Washington State Magazine

Washington State Magazine :: Spring 2014


Spring 2014

Points of views

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In This Issue...

Features

Mountains and Rivers and Prairies Without End—Recollecting Washington’s landscapes :: “The whole concept has burgeoned ... to one where the landscape is part of why people select to live in certain locations, has political meaning, has religious meaning, has all of these other kinds of meaning.” by Tim Steury

{ WEB EXCLUSIVE–Trips: Washington road trips from Tim Steury and Kathleen Flenniken}

A True Story Fraught with Peril :: Buried in hundreds of layers of rock are tales of fire, brimstone, destruction, and fragility. by Eric Sorensen

{ WEB EXCLUSIVE–Trips: Flood Basalts and Glacier Floods: Roadside Geology of Parts of Walla Walla, Franklin, and Columbia Counties, Washington }

A Dose of Reason—Pediatric specialists advocate for vaccines :: In 2011, Washington’s vaccination rate was dangerously low. According to the CDC, 6.2 percent of children in kindergarten had not been fully immunized. by Hannelore Sudermann

An inquiring mind :: Ken Alexander ’82, chief of pediatric infectious diseases at the University of Chicago’s Comer Children’s Hospital.

Essay

On the Road :: Washington’s Poet Laureate brings poetry to, and discovers it in, each of the state’s 39 counties. by Kathleen Flenniken ’83

Panoramas

:: Backyard boarders

:: Google ranking molecules

:: Music to a closed country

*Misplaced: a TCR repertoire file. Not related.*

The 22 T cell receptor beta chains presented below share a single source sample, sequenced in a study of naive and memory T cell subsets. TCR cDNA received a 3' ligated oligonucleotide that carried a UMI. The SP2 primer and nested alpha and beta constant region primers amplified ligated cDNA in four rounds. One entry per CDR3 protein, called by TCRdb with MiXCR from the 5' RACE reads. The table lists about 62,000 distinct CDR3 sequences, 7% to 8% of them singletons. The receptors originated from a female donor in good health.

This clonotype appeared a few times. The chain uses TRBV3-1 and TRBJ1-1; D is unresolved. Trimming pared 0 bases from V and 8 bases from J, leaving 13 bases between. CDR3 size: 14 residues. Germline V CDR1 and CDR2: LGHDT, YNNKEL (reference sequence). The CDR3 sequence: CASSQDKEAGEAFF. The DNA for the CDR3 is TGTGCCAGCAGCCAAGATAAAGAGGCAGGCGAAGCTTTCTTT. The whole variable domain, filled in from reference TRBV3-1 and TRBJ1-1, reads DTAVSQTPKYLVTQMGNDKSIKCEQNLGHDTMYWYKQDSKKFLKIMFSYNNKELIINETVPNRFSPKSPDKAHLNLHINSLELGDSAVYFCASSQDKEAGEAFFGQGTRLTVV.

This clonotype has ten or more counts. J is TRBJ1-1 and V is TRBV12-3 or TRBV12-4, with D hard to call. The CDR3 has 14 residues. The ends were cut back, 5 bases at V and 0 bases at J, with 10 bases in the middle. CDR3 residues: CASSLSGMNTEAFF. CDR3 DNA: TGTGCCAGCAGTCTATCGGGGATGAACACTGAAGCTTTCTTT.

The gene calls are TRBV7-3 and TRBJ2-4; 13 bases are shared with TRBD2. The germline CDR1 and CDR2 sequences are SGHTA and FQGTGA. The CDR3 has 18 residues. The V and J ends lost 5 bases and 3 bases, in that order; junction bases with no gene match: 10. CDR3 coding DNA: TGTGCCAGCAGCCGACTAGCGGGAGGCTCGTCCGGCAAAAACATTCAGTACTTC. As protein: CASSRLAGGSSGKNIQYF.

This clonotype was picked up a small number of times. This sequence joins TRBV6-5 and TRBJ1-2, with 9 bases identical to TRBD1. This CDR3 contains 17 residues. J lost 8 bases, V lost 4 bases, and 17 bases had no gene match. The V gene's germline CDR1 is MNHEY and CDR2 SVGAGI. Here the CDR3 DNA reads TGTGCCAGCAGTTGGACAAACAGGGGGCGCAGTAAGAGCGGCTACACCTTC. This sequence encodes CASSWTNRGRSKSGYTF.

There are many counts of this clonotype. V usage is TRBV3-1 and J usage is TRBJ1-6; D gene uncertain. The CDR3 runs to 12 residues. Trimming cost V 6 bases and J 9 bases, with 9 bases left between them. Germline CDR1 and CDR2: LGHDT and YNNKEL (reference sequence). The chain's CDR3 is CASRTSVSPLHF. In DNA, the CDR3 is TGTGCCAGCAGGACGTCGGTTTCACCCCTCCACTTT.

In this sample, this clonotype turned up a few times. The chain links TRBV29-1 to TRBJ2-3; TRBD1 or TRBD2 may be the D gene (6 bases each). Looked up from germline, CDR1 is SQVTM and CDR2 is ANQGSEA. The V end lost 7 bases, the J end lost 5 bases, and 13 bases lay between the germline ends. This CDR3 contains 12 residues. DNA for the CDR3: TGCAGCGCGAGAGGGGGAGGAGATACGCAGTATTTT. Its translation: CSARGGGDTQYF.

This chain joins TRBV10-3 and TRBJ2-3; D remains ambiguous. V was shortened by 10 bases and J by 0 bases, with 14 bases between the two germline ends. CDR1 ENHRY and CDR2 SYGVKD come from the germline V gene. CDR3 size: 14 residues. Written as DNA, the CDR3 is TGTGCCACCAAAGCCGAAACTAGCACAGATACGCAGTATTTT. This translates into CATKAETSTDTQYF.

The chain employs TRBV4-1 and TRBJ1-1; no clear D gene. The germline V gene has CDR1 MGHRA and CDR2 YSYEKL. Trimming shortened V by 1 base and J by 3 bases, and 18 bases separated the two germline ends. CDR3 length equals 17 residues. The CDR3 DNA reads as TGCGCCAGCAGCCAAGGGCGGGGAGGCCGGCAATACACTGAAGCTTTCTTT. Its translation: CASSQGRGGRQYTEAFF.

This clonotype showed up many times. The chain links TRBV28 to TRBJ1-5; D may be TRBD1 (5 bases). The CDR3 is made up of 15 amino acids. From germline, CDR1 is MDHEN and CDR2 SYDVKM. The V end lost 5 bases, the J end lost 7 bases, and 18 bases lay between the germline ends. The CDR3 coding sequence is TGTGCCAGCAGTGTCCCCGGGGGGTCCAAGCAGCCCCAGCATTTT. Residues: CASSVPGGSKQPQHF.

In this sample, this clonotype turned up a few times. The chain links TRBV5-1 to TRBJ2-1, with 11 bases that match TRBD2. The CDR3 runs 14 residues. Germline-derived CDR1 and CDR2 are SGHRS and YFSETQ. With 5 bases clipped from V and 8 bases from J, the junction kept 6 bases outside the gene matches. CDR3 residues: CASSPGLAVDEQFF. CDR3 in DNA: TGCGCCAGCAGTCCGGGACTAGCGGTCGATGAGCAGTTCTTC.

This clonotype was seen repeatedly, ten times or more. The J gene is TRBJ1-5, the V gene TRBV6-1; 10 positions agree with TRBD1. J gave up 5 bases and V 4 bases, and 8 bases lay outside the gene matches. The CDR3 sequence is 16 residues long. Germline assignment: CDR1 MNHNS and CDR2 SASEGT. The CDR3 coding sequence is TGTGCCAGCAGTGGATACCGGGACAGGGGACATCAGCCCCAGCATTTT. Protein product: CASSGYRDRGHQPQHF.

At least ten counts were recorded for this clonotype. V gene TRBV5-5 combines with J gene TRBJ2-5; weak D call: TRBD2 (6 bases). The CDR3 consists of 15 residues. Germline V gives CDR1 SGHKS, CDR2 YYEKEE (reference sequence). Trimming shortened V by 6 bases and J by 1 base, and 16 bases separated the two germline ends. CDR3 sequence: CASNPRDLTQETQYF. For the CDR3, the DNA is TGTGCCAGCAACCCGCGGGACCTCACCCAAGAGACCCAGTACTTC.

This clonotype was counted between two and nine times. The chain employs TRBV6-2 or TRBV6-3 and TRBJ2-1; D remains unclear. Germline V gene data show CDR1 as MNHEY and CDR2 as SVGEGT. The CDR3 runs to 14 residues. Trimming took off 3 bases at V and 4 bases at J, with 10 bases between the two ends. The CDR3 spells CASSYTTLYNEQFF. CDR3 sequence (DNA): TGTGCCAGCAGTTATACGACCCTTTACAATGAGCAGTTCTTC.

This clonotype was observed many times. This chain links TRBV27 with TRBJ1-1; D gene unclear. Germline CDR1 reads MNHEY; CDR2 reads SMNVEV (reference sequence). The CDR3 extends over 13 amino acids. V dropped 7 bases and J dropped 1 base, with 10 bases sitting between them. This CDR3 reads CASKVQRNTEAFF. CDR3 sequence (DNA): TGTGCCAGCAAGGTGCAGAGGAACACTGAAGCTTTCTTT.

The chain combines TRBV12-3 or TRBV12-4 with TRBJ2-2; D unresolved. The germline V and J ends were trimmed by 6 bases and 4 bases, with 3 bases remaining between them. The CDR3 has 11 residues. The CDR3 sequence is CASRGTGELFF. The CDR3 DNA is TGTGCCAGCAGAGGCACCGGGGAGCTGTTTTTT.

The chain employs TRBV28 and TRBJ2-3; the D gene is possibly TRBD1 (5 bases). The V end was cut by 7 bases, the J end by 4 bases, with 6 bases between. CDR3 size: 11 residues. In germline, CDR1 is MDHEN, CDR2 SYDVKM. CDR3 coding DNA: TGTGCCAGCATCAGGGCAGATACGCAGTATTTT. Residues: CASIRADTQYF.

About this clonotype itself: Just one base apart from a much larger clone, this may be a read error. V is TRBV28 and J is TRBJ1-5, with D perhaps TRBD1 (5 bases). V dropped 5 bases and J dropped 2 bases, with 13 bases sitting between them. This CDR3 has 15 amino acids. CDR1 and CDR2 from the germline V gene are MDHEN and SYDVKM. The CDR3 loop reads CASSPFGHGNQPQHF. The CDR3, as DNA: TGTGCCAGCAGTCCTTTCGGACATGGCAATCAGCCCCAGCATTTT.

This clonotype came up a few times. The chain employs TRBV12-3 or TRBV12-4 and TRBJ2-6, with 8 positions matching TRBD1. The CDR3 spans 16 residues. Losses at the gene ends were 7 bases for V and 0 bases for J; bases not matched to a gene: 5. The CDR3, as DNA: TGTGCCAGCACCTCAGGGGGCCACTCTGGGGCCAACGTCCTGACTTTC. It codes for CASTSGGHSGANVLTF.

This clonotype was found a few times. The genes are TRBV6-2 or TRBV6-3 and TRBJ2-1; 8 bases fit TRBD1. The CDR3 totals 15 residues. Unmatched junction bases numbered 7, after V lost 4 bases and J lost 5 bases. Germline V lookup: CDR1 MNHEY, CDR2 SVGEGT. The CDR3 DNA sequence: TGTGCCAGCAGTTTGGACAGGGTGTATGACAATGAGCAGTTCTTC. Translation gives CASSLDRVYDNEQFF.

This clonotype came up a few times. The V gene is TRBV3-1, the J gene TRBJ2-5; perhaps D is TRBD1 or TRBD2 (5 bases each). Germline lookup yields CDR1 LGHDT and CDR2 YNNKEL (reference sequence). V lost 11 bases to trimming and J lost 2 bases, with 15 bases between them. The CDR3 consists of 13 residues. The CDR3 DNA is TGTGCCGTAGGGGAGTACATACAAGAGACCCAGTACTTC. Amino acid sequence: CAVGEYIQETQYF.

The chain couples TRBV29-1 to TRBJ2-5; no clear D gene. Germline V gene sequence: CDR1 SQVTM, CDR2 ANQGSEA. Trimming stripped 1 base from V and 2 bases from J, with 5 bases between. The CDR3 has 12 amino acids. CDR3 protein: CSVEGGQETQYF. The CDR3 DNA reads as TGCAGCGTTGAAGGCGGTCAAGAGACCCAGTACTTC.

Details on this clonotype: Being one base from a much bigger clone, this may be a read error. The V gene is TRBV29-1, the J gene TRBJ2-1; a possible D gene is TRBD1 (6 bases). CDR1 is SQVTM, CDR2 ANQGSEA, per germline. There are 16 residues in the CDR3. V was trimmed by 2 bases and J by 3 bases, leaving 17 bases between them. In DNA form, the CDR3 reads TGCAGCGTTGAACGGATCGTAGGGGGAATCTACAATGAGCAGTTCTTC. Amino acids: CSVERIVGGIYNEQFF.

:: The calculus of caring and cooperation

:: Sorting debitage from rubble

:: A wider canvas

:: Predictive software helps communication

{ WEB EXCLUSIVE–Video: WSU chemist applies Google software to webs of the molecular world }

Departments

:: First Words

:: Posts

:: Sports: After the games

:: In Season: What about buckwheat?

:: Last Words: Everyone could use a lift

{ WEB EXCLUSIVE–Recipe: Sonoko Sakai’s Nihachi Soba Noodles }

{ WEB EXCLUSIVE–Video: Campus shortcuts }

Tracking

:: Robert Franklin ’75, ’76, ’79—A new leash on life

:: Pavlo Rudenko ’09—As fast as he can go

:: Nancy Gillett ’78—The business of science

:: Alumni news: Two alumni recognized for their contributions to food and agriculture

{ WEB EXCLUSIVE–Guide: A Guide to TriboTeX Nano-based Lubricant }

New Media

Soldiers of Paint by Doug Gritzmacher ’98 and Michael DeChant Jr.

Civility and Democracy in America: A Reasonable Understanding edited by Cornell W. Clayton and Richard Elgar

A Yankee on Puget Sound by Karen L. Johnson ’78 and Dennis M. Larsen ’68

New & Noteworthy: Operation Cody: An Undercover Investigation of Illegal Wildlife Trafficking in Washington State by Todd A. Vandivert ’79; Isaiah Shembe’s Prophetic Uhlanga by Joel E. Tishken; The Business of Android Apps Development/Taking Your Kindle Fire to the Max/LEGO Technic Robotics/Practical LEGO Technics by Mark Rollins ’94

On the cover: “Washington Road Trips” by John S. Dykes

Panoramas
Artist’s concept of expansion entrance pavilion with possible sound-art installation. <em>Courtesy WSU MOA</em>

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Artist’s concept of expansion entrance pavilion with possible sound-art installation. Courtesy WSU MOA

A wider canvas

by | © Washington State University

A new museum of art on the Washington State University campus in Pullman could be a multi-story glass-walled building in which students, alumni, and community members can venture in to an open and intriguing series of galleries.

The new building, now in the conceptual phase, will have more than twice the space of the current 5,000-square-foot museum and include four distinct galleries. It will rise out of the hillside across from the Compton Union Building on the site of the former fire station and current police station.

“It gives an opportunity to complete Terrell Mall in a way that reinforces the public quality of it,” says Chris Bruce, director of the WSU museum. “We wanted to bring to campus a beautiful, distinctive piece of architecture, a world-class art space. It’s not just four walls, a ceiling, and some lights.”